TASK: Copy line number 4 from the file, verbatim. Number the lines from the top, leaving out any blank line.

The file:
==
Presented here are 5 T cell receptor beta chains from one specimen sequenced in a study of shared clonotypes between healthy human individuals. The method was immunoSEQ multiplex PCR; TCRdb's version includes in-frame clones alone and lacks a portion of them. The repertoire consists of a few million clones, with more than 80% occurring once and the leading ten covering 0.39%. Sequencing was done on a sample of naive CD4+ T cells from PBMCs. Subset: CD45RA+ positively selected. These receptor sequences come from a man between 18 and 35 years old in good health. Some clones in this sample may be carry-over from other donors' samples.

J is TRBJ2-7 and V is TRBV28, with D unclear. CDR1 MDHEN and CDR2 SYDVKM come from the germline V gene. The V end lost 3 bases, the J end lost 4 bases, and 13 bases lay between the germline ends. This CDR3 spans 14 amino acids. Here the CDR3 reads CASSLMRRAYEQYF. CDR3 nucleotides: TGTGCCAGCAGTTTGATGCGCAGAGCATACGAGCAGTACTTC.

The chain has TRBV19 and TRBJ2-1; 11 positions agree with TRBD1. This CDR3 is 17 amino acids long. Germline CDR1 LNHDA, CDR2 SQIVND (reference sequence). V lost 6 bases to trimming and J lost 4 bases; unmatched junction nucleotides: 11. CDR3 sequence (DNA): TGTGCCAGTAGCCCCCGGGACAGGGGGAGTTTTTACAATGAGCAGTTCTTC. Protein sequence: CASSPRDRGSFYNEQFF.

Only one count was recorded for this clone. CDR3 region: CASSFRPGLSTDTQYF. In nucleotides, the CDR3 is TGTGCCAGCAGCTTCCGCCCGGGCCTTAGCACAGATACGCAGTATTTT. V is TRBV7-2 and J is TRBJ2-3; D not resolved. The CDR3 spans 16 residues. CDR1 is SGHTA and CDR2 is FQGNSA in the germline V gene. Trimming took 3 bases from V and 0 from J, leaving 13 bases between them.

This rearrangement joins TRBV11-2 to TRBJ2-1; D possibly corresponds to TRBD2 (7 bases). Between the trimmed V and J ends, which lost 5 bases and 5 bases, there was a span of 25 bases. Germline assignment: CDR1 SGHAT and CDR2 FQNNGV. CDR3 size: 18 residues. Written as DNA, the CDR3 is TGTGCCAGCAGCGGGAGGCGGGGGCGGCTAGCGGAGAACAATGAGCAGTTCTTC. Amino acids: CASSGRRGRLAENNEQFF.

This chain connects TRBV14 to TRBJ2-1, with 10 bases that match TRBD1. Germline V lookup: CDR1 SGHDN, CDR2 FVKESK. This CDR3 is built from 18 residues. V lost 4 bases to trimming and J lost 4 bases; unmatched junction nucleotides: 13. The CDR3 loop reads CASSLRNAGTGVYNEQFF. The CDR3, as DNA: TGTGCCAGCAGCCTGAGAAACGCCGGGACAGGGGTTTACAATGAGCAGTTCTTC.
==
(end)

Only one count was recorded for this clone. CDR3 region: CASSFRPGLSTDTQYF. In nucleotides, the CDR3 is TGTGCCAGCAGCTTCCGCCCGGGCCTTAGCACAGATACGCAGTATTTT. V is TRBV7-2 and J is TRBJ2-3; D not resolved. The CDR3 spans 16 residues. CDR1 is SGHTA and CDR2 is FQGNSA in the germline V gene. Trimming took 3 bases from V and 0 from J, leaving 13 bases between them.